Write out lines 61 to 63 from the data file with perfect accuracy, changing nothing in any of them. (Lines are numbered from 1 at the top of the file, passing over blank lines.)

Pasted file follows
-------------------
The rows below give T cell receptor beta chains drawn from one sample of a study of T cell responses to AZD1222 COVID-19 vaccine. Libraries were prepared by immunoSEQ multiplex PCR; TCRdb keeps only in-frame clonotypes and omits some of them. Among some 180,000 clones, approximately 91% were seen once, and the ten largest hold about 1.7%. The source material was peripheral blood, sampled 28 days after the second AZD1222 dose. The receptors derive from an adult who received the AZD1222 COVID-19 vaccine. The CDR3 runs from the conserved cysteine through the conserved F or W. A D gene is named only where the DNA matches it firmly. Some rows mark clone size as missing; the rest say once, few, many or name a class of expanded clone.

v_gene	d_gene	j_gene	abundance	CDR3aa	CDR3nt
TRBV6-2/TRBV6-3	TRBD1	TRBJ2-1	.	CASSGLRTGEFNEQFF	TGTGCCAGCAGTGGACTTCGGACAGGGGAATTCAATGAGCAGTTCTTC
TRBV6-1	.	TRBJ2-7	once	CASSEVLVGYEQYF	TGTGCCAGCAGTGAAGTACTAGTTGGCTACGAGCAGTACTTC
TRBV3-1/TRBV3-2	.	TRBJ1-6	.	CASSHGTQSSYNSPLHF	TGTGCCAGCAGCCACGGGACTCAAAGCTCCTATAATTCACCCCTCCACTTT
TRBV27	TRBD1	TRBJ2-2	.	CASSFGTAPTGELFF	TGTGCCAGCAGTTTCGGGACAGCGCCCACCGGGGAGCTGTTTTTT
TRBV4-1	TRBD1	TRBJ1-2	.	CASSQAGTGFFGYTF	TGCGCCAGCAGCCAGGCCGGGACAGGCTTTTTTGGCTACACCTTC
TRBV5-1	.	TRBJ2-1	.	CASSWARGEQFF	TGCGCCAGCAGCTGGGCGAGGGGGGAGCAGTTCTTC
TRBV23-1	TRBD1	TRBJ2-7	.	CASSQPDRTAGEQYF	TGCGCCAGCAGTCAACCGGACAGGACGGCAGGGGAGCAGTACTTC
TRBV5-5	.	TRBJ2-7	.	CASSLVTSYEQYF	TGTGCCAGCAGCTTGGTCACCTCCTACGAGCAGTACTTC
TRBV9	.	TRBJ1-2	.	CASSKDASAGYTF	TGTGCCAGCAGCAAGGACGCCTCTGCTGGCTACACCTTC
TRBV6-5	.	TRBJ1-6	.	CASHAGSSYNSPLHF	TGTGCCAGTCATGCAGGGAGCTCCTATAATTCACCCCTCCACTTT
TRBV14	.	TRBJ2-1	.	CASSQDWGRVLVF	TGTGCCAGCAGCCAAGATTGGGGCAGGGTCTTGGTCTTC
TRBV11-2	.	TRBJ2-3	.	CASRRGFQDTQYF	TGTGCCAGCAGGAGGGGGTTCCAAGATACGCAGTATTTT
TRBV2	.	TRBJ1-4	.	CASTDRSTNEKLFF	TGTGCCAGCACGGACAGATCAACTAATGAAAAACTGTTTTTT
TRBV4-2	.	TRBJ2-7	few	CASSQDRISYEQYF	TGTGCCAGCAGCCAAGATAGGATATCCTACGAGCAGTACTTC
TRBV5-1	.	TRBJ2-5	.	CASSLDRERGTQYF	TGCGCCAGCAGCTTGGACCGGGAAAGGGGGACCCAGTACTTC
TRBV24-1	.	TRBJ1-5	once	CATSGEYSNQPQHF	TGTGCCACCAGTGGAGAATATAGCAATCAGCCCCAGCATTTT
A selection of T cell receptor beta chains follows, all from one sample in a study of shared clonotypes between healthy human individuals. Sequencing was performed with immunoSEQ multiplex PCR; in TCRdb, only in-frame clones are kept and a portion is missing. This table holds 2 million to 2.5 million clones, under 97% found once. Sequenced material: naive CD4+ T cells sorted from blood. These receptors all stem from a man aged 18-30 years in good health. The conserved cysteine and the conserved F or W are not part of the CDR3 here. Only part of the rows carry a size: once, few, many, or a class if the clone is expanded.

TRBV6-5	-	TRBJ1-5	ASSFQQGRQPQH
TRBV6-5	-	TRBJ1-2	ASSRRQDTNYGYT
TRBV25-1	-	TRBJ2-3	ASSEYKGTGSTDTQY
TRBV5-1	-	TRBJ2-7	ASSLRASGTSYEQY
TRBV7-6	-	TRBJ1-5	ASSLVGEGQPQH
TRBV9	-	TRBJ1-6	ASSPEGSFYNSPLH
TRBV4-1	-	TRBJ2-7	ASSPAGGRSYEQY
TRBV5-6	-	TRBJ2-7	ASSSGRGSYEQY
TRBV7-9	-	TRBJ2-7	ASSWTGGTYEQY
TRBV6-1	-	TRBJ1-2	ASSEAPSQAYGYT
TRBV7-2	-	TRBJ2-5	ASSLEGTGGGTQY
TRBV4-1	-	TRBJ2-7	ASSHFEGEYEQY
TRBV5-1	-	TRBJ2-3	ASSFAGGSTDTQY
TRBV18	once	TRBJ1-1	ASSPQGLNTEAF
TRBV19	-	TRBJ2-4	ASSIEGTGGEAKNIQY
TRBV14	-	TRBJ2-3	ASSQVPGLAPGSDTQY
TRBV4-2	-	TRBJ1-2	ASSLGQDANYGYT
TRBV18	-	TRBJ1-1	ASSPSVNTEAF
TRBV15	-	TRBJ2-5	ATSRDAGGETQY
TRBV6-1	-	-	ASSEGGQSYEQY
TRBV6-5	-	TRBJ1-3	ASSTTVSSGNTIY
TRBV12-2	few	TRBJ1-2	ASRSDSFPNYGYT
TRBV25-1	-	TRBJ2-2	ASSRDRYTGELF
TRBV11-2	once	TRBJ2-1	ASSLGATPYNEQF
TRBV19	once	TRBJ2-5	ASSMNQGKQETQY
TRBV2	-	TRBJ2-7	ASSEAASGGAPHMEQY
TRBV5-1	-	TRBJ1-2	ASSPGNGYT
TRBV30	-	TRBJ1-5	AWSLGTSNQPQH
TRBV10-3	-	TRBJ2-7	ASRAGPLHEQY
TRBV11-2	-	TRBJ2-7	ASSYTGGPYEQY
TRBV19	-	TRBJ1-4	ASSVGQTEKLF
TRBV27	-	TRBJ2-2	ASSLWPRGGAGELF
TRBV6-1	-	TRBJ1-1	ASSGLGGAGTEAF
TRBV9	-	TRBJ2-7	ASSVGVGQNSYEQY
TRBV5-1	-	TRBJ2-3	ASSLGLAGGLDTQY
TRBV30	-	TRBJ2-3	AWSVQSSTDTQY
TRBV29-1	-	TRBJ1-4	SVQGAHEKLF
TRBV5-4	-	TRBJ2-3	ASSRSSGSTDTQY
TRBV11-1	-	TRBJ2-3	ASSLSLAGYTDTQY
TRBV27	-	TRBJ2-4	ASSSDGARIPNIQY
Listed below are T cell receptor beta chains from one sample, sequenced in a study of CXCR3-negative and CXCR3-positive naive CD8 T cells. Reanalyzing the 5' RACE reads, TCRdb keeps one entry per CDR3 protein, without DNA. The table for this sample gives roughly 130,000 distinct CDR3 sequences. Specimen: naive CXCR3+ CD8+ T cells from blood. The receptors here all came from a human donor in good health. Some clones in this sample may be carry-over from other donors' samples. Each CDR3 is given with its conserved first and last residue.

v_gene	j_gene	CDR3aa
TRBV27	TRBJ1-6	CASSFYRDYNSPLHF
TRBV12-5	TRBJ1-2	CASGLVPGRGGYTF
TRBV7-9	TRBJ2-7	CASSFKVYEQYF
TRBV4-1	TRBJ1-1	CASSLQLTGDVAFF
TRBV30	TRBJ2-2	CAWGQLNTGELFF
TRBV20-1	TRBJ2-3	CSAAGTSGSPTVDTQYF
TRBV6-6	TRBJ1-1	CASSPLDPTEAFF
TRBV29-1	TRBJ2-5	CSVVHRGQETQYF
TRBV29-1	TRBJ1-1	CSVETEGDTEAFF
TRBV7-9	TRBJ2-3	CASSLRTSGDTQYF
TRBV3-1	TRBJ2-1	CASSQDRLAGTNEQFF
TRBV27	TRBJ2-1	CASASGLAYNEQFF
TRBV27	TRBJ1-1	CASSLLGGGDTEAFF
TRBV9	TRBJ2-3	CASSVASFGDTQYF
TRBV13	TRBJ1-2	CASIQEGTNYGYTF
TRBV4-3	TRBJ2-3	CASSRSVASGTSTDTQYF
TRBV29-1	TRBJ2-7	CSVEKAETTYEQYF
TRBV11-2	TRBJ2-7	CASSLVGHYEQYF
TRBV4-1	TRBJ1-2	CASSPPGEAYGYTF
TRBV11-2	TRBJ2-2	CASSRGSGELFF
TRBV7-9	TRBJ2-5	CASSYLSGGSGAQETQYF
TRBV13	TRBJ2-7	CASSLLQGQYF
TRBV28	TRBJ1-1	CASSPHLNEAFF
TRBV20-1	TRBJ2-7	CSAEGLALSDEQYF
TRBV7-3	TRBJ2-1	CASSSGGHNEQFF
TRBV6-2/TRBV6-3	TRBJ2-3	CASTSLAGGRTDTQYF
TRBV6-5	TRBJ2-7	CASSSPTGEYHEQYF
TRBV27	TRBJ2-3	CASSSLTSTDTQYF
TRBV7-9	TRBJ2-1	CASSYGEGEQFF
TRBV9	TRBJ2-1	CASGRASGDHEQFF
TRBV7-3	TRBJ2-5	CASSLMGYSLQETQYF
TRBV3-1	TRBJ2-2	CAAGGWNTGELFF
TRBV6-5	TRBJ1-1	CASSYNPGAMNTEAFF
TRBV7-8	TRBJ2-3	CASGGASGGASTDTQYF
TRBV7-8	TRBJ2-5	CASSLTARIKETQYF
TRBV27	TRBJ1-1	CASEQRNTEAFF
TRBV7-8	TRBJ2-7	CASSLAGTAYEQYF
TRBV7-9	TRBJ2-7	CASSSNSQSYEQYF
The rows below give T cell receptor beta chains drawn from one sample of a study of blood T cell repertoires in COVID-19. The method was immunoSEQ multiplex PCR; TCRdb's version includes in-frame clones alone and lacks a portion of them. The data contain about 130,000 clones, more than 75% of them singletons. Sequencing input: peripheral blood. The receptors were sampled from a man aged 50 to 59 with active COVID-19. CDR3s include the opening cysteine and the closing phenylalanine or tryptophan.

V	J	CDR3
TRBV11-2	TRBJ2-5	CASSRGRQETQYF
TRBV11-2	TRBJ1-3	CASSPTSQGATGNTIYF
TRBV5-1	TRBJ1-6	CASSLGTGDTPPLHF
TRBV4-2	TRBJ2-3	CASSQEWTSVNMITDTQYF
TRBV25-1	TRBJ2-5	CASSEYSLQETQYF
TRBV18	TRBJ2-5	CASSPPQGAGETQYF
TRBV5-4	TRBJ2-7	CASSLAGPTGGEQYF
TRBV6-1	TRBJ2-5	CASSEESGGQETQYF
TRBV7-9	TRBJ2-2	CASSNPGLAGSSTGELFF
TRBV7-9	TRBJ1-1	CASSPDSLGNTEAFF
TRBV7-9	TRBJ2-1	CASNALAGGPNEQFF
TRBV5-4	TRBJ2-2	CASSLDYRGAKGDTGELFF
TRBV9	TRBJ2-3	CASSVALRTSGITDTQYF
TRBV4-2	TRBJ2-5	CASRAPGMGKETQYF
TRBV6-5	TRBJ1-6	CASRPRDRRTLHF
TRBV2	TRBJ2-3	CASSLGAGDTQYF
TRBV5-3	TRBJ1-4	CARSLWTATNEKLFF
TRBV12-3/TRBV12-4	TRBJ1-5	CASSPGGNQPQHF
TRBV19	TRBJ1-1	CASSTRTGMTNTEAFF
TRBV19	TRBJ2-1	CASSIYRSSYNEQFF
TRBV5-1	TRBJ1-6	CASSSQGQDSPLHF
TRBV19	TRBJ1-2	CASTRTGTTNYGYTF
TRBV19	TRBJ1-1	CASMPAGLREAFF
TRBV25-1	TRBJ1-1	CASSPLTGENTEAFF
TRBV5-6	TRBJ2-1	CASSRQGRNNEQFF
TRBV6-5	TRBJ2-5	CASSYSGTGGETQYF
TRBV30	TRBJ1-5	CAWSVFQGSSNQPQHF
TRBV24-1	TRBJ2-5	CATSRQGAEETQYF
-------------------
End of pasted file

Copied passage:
v_gene	j_gene	CDR3aa
TRBV27	TRBJ1-6	CASSFYRDYNSPLHF
TRBV12-5	TRBJ1-2	CASGLVPGRGGYTF